Cerebellar Large B-cell Lymphoma: A Case Report

Malik Ghannam; Shaden Mansour; Fareed Jumah; Brent Berry; Albertine Beard


J Med Case Reports. 2018;12(341) 

In This Article

Case Presentation

A 71-year-old Caucasian man presented to the emergency department of our hospital with a 1-week history of abrupt-onset blurry vision, dizziness, nausea, vomiting, and ataxia initially thought consistent with a posterior circulation stroke. The patient denied associated vertigo or headache. He had no prior history of stroke and had been taking prophylactic aspirin for years for a patent foramen ovale. Noncontrast head computed tomography (CT) performed in the emergency department demonstrated no visible masses or hemorrhage. A shrapnel adjacent to the patient's eyes precluded the possibility of further visualization with magnetic resonance imaging (MRI). He was admitted for further workup and treatment. Carotid Doppler ultrasound showed no stenosis. Subsequent CT angiography did not clearly visualize the brain parenchyma but showed no vascular compromise. The initial working diagnosis was of a cerebellar stroke, and the patient was transferred to the acute inpatient stroke rehabilitation service.

Despite participation in rehabilitation therapies, his symptoms progressively worsened, prompting repeat noncontrast head CT 9 days after admission, which demonstrated indistinct, masslike lesions in the cerebellum, one with evidence of hemorrhage and surrounding vasogenic edema and mild hydrocephalus. Contrast-enhanced CT performed later that day revealed three intensely enhancing masses in the right cerebellar hemisphere (Figure 1). The patient was started empirically on steroids for his vasogenic edema, which produced rapid improvement in his symptoms. Because these cerebellar lesions appeared most consistent with metastatic disease, the neurosurgery service recommended metastatic cancer workup without immediate surgical intervention. CT with contrast enhancement and whole-body positron emission tomography failed to demonstrate a primary tumor of origin outside the central nervous system (Figure 2). The patient underwent right suboccipital craniotomy with partial resection of the visible tumor in the right cerebellum. Histopathology revealed diffuse large B-cell lymphoma, non-germinal center type (Figs. 3 and 4).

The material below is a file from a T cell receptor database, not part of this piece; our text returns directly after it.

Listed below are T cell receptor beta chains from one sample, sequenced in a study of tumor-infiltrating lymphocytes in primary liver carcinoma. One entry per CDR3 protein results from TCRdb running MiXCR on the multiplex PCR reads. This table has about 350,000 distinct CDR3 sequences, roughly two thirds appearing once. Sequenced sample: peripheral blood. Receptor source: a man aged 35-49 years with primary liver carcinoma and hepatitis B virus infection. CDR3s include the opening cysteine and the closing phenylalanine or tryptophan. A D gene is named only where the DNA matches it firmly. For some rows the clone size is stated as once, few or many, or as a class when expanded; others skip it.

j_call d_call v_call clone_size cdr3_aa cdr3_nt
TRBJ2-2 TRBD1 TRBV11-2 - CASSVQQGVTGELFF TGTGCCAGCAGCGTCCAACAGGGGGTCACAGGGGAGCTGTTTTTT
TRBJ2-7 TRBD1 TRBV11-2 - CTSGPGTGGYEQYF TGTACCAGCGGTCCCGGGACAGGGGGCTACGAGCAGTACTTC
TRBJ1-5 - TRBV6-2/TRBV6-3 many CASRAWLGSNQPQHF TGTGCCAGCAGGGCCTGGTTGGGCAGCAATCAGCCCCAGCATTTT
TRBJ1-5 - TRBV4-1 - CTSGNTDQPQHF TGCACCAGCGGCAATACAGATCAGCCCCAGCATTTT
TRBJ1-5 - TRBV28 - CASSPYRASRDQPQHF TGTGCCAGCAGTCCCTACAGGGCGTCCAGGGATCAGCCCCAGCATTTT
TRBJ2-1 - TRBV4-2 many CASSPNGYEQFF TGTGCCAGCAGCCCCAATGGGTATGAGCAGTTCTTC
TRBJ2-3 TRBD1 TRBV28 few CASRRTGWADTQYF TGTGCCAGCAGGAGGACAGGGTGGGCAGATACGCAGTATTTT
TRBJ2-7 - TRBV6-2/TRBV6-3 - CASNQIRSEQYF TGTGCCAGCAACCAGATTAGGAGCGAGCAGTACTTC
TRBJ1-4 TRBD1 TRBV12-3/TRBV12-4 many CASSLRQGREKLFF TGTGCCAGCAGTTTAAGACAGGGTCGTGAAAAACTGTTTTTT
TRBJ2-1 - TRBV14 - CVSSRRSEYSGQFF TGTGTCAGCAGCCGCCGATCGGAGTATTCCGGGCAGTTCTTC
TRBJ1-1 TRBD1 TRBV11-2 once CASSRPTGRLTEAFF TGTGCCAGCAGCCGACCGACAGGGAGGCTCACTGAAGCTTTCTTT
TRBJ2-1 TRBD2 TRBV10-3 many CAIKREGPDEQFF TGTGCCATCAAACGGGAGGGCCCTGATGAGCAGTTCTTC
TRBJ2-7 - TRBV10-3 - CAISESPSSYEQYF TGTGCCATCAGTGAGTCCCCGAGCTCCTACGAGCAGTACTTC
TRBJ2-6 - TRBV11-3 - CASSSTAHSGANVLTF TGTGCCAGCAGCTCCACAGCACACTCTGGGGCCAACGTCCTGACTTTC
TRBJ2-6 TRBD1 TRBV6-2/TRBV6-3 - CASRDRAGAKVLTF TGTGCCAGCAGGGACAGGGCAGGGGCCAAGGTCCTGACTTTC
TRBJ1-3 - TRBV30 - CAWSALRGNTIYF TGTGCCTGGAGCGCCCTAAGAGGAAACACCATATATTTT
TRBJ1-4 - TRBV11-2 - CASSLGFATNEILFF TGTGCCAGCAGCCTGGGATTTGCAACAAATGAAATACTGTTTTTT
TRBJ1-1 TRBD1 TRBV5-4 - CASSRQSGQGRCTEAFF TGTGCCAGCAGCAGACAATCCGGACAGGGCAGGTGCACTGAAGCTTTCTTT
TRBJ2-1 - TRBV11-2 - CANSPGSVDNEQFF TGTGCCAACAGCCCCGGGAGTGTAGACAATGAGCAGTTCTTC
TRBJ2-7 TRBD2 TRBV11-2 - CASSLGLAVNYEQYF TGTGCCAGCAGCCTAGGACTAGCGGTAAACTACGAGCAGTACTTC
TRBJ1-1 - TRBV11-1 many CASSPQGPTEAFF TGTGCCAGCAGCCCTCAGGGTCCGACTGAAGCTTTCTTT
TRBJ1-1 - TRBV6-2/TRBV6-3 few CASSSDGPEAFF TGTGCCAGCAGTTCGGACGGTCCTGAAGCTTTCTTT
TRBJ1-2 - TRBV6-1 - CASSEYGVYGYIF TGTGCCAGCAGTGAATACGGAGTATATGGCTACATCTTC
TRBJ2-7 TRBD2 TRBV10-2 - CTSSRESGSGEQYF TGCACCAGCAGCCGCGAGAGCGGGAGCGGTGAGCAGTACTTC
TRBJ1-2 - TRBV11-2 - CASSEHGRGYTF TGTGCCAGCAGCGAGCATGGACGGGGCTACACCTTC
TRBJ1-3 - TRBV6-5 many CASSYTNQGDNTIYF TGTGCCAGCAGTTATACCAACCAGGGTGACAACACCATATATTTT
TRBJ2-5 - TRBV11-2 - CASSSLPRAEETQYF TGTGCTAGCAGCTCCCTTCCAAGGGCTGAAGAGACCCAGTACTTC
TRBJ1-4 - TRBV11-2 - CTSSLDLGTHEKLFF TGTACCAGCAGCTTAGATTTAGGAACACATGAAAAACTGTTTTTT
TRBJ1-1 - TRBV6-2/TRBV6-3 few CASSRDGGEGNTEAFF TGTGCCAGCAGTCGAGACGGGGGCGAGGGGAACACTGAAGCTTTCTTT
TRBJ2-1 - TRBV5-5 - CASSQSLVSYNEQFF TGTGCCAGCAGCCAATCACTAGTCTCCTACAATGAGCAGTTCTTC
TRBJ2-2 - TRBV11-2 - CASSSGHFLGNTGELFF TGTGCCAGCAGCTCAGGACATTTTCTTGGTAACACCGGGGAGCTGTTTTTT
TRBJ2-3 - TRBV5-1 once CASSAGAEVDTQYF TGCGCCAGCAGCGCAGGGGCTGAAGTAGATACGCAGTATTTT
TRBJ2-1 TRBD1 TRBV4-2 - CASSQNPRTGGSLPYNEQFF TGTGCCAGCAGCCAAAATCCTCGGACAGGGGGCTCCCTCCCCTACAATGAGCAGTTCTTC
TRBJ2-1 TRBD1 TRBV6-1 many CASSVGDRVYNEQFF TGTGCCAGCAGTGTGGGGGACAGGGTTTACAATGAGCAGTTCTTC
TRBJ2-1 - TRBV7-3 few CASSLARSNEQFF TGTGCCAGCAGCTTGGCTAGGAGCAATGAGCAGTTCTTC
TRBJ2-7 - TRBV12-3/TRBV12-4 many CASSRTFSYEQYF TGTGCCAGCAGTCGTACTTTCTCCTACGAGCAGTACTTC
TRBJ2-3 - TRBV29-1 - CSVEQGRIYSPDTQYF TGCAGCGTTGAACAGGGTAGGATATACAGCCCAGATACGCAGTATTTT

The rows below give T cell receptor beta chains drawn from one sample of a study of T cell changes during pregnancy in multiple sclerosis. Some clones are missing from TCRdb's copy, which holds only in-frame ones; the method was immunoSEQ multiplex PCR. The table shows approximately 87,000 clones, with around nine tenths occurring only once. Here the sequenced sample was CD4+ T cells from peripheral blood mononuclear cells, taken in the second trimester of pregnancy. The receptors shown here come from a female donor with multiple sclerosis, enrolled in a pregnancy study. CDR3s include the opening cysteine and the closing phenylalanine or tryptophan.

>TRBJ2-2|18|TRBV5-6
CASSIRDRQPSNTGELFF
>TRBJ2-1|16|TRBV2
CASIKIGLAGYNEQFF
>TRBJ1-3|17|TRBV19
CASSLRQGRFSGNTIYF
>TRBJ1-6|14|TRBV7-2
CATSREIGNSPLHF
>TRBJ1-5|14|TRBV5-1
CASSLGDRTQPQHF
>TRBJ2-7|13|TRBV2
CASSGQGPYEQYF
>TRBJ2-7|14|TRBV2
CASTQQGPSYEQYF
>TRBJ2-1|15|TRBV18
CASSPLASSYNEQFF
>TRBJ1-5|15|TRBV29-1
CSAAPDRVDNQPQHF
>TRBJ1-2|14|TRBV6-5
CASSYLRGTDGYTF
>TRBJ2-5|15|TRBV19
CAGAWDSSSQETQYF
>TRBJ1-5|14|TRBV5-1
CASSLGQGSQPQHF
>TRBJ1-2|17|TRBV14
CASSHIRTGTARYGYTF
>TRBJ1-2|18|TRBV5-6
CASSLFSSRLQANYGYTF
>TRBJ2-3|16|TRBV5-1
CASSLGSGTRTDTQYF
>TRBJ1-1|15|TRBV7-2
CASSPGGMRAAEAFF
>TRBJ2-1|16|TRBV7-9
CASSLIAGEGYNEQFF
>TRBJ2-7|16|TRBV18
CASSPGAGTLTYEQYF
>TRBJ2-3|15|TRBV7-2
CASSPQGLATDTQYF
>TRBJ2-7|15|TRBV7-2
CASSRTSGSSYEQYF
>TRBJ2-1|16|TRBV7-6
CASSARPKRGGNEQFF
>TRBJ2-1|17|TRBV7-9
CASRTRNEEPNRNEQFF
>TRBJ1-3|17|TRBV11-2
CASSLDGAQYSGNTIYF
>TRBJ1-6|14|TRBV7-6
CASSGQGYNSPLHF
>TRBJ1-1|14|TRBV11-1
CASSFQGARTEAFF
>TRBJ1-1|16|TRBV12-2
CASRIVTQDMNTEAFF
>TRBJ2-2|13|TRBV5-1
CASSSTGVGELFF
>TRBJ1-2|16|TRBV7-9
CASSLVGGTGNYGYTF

Figure 1.

CT with contrast showing enhancing cerebellar lesion (yellow arrow) and vasogenic edema (red arrow)

Figure 2.

PET scan showing cerebellar hypermetabolic lesions (orange arrow)

Figure 3.

Histopathological slide showing diffuse infiltrate of large, atypical lymphocytes with brisk mitotic activity of the cerebellar lesion

Figure 4.

Slide showing that ~ 100% of cells are positive for Ki-67 immunostaining (a proliferation marker) and that lymphocytes are positive for CD-20 immunostaining (a B-cell marker) of the cerebellar lesion

Bone marrow biopsy and testicular ultrasound demonstrated no evidence of lymphoma in these sites. The result of human immunodeficiency virus (HIV) testing was negative. The patient elected to pursue induction chemotherapy. Because of his age, the radiation oncology service recommended against whole-body irradiation to minimize neurotoxicity. The patient was started on the MATRix regimen (methotrexate, cytarabine, and rituximab), which the patient has tolerated well thus far, with no residual disease seen on contrast-enhanced head CT scans. The patient has experienced marked improvement in his symptoms with treatment and is able to ambulate with a walker, but he still reports balance problems and blurry vision.